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Ch5 - Sensation and Perception

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Ashley Waggoner Denton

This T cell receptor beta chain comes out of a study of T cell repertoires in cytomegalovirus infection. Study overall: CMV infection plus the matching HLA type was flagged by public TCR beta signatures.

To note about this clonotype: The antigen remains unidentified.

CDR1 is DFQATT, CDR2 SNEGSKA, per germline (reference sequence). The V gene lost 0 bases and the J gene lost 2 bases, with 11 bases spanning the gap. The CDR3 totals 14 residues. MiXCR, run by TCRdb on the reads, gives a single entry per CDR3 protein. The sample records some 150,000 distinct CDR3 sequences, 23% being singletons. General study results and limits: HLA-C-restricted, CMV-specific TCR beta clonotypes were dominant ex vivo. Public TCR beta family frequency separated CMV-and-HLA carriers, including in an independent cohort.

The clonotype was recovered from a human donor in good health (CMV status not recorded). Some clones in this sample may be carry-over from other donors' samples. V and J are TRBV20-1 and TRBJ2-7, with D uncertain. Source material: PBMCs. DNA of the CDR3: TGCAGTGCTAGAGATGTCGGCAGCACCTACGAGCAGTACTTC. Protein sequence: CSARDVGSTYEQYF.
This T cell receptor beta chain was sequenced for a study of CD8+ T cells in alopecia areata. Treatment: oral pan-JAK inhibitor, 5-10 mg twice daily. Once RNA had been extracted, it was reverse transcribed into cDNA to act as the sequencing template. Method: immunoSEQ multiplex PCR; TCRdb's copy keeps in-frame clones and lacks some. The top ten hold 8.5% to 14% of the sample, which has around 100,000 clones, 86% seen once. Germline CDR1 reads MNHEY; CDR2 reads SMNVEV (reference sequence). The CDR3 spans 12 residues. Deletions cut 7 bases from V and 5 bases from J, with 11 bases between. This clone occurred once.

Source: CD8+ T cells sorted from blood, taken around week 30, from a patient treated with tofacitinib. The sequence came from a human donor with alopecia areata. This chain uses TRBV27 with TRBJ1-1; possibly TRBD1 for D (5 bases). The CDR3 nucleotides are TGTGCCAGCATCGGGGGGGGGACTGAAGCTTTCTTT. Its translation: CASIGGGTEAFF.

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5 Sensation and PerceptionFebruary 3 2014137 AM How Do We Sense Our WorldsSensationThe sense organs response to external stimuli and the transmission of these responses to the brainInvolves the detection of external stimuli eg light pressure odours etc responses to those stimuli and the transmission of these responses to the brainIt is an elementary experience such as colour or motion without the more complex perceptual experience of what is being seen or what is movingInitial gathering of information from the external world responding and transmitting that information to the brainPerceptionThe processing organization and interpretation of sensory signalsIt results in an internal representation of the stimulus and a conscious experience of itThe essence of perception is construction of useful and meaningful information about a particular environmentOften based on prior experiences which shape expectations about new sensory experiencesWhat we sense is the result of brain processes that actively construct perceptual experiences and as a result allow us to adapt to our environments detailsEverything is experienced in the brain the world we live in is a mental constructContext and change are importanteveryones experiences are completely subjectiveSensory codingour sensory organs translations of stimulis physical properties into neural impulsesDifferent features of the physical environment are coded by different neural impulse patternsTransductionprocess by which sensory receptors pass impulses to connecting neurons when they receive stimulation eg from pressure on the skin in the case of touchIts the first step in sensory codingTranslates properties eg light waves into neural codinga language that the brain is able to understandMost of this information except for smell goes first to the thalamus before being directed to a particular part of the cortex where the information is then interpreted as sight smell taste etcTo function effectively our brains need qualitative and quantitative information about a stimulusWe can identify qualitative differences because different sensory receptors respond to qualitatively different stimuliQuantitative differences in stimuli are coded by the speed of a particular neurons firinga more rapidly firing neuron is responding at a higher frequencyIn most sensory systems receptors provide coarse coding in which sensory qualities are coded by only a few different types of receptors each of which responds to a broad range of stimuli
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